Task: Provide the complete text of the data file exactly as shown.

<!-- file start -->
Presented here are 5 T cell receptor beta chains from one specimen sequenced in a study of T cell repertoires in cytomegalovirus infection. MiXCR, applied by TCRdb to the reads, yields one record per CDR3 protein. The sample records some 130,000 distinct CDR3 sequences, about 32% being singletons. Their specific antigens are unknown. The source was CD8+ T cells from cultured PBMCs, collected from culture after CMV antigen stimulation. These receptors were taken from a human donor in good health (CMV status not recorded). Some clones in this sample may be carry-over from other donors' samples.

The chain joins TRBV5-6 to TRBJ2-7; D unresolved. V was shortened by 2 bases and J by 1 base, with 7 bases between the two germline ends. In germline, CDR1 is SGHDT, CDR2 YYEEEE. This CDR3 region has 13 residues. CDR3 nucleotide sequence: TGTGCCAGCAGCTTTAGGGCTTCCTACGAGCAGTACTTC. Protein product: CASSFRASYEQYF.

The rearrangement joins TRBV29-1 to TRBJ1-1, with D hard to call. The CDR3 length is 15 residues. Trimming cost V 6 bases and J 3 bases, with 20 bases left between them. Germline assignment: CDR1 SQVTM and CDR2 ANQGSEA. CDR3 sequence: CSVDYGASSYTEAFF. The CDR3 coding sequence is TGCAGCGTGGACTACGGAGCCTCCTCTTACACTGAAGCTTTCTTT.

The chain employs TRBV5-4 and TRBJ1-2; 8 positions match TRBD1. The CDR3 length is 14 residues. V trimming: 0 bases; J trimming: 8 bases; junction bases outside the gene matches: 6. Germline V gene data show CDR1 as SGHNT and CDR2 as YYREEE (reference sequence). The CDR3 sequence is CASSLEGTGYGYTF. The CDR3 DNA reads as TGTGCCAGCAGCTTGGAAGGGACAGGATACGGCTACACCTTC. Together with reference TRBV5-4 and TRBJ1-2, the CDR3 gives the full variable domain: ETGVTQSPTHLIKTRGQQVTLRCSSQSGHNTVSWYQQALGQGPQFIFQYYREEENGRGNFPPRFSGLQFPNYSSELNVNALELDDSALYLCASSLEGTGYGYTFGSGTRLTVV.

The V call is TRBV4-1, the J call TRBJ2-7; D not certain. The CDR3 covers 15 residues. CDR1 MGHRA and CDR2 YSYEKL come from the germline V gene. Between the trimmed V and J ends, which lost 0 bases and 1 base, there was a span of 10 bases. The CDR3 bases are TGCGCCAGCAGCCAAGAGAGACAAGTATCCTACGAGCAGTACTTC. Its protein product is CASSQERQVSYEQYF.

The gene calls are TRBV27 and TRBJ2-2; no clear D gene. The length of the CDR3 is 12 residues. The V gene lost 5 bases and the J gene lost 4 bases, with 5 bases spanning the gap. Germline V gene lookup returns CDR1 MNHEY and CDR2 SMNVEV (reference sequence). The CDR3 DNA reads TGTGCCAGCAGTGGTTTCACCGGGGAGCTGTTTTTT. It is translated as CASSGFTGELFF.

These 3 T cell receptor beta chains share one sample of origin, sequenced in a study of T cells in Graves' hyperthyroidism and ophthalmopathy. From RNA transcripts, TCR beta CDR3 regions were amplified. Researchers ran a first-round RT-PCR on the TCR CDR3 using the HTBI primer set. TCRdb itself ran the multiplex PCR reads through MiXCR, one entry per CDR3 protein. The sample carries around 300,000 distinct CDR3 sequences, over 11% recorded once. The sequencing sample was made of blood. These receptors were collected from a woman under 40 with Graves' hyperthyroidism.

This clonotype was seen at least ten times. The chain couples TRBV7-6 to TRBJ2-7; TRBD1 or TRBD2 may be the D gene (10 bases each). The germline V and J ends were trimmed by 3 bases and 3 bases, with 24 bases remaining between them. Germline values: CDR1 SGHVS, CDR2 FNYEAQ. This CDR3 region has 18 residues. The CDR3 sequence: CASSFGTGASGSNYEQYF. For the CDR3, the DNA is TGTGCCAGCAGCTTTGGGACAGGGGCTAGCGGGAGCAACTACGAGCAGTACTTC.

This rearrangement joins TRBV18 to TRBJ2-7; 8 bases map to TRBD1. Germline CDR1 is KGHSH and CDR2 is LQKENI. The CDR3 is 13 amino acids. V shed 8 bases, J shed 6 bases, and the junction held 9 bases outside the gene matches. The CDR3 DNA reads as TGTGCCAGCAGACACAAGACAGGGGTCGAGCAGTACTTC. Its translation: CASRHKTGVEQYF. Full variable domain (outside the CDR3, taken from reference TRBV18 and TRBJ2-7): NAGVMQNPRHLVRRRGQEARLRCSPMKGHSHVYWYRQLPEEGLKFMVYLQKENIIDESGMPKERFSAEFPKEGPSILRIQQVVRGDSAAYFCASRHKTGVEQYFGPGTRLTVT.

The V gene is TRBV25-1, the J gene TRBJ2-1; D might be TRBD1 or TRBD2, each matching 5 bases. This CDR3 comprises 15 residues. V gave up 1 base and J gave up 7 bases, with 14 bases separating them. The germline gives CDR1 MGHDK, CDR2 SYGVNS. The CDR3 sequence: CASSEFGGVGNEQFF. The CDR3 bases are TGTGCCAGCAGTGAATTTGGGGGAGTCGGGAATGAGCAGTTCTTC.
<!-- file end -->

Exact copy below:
Presented here are 5 T cell receptor beta chains from one specimen sequenced in a study of T cell repertoires in cytomegalovirus infection. MiXCR, applied by TCRdb to the reads, yields one record per CDR3 protein. The sample records some 130,000 distinct CDR3 sequences, about 32% being singletons. Their specific antigens are unknown. The source was CD8+ T cells from cultured PBMCs, collected from culture after CMV antigen stimulation. These receptors were taken from a human donor in good health (CMV status not recorded). Some clones in this sample may be carry-over from other donors' samples.

The chain joins TRBV5-6 to TRBJ2-7; D unresolved. V was shortened by 2 bases and J by 1 base, with 7 bases between the two germline ends. In germline, CDR1 is SGHDT, CDR2 YYEEEE. This CDR3 region has 13 residues. CDR3 nucleotide sequence: TGTGCCAGCAGCTTTAGGGCTTCCTACGAGCAGTACTTC. Protein product: CASSFRASYEQYF.

The rearrangement joins TRBV29-1 to TRBJ1-1, with D hard to call. The CDR3 length is 15 residues. Trimming cost V 6 bases and J 3 bases, with 20 bases left between them. Germline assignment: CDR1 SQVTM and CDR2 ANQGSEA. CDR3 sequence: CSVDYGASSYTEAFF. The CDR3 coding sequence is TGCAGCGTGGACTACGGAGCCTCCTCTTACACTGAAGCTTTCTTT.

The chain employs TRBV5-4 and TRBJ1-2; 8 positions match TRBD1. The CDR3 length is 14 residues. V trimming: 0 bases; J trimming: 8 bases; junction bases outside the gene matches: 6. Germline V gene data show CDR1 as SGHNT and CDR2 as YYREEE (reference sequence). The CDR3 sequence is CASSLEGTGYGYTF. The CDR3 DNA reads as TGTGCCAGCAGCTTGGAAGGGACAGGATACGGCTACACCTTC. Together with reference TRBV5-4 and TRBJ1-2, the CDR3 gives the full variable domain: ETGVTQSPTHLIKTRGQQVTLRCSSQSGHNTVSWYQQALGQGPQFIFQYYREEENGRGNFPPRFSGLQFPNYSSELNVNALELDDSALYLCASSLEGTGYGYTFGSGTRLTVV.

The V call is TRBV4-1, the J call TRBJ2-7; D not certain. The CDR3 covers 15 residues. CDR1 MGHRA and CDR2 YSYEKL come from the germline V gene. Between the trimmed V and J ends, which lost 0 bases and 1 base, there was a span of 10 bases. The CDR3 bases are TGCGCCAGCAGCCAAGAGAGACAAGTATCCTACGAGCAGTACTTC. Its protein product is CASSQERQVSYEQYF.

The gene calls are TRBV27 and TRBJ2-2; no clear D gene. The length of the CDR3 is 12 residues. The V gene lost 5 bases and the J gene lost 4 bases, with 5 bases spanning the gap. Germline V gene lookup returns CDR1 MNHEY and CDR2 SMNVEV (reference sequence). The CDR3 DNA reads TGTGCCAGCAGTGGTTTCACCGGGGAGCTGTTTTTT. It is translated as CASSGFTGELFF.

These 3 T cell receptor beta chains share one sample of origin, sequenced in a study of T cells in Graves' hyperthyroidism and ophthalmopathy. From RNA transcripts, TCR beta CDR3 regions were amplified. Researchers ran a first-round RT-PCR on the TCR CDR3 using the HTBI primer set. TCRdb itself ran the multiplex PCR reads through MiXCR, one entry per CDR3 protein. The sample carries around 300,000 distinct CDR3 sequences, over 11% recorded once. The sequencing sample was made of blood. These receptors were collected from a woman under 40 with Graves' hyperthyroidism.

This clonotype was seen at least ten times. The chain couples TRBV7-6 to TRBJ2-7; TRBD1 or TRBD2 may be the D gene (10 bases each). The germline V and J ends were trimmed by 3 bases and 3 bases, with 24 bases remaining between them. Germline values: CDR1 SGHVS, CDR2 FNYEAQ. This CDR3 region has 18 residues. The CDR3 sequence: CASSFGTGASGSNYEQYF. For the CDR3, the DNA is TGTGCCAGCAGCTTTGGGACAGGGGCTAGCGGGAGCAACTACGAGCAGTACTTC.

This rearrangement joins TRBV18 to TRBJ2-7; 8 bases map to TRBD1. Germline CDR1 is KGHSH and CDR2 is LQKENI. The CDR3 is 13 amino acids. V shed 8 bases, J shed 6 bases, and the junction held 9 bases outside the gene matches. The CDR3 DNA reads as TGTGCCAGCAGACACAAGACAGGGGTCGAGCAGTACTTC. Its translation: CASRHKTGVEQYF. Full variable domain (outside the CDR3, taken from reference TRBV18 and TRBJ2-7): NAGVMQNPRHLVRRRGQEARLRCSPMKGHSHVYWYRQLPEEGLKFMVYLQKENIIDESGMPKERFSAEFPKEGPSILRIQQVVRGDSAAYFCASRHKTGVEQYFGPGTRLTVT.

The V gene is TRBV25-1, the J gene TRBJ2-1; D might be TRBD1 or TRBD2, each matching 5 bases. This CDR3 comprises 15 residues. V gave up 1 base and J gave up 7 bases, with 14 bases separating them. The germline gives CDR1 MGHDK, CDR2 SYGVNS. The CDR3 sequence: CASSEFGGVGNEQFF. The CDR3 bases are TGTGCCAGCAGTGAATTTGGGGGAGTCGGGAATGAGCAGTTCTTC.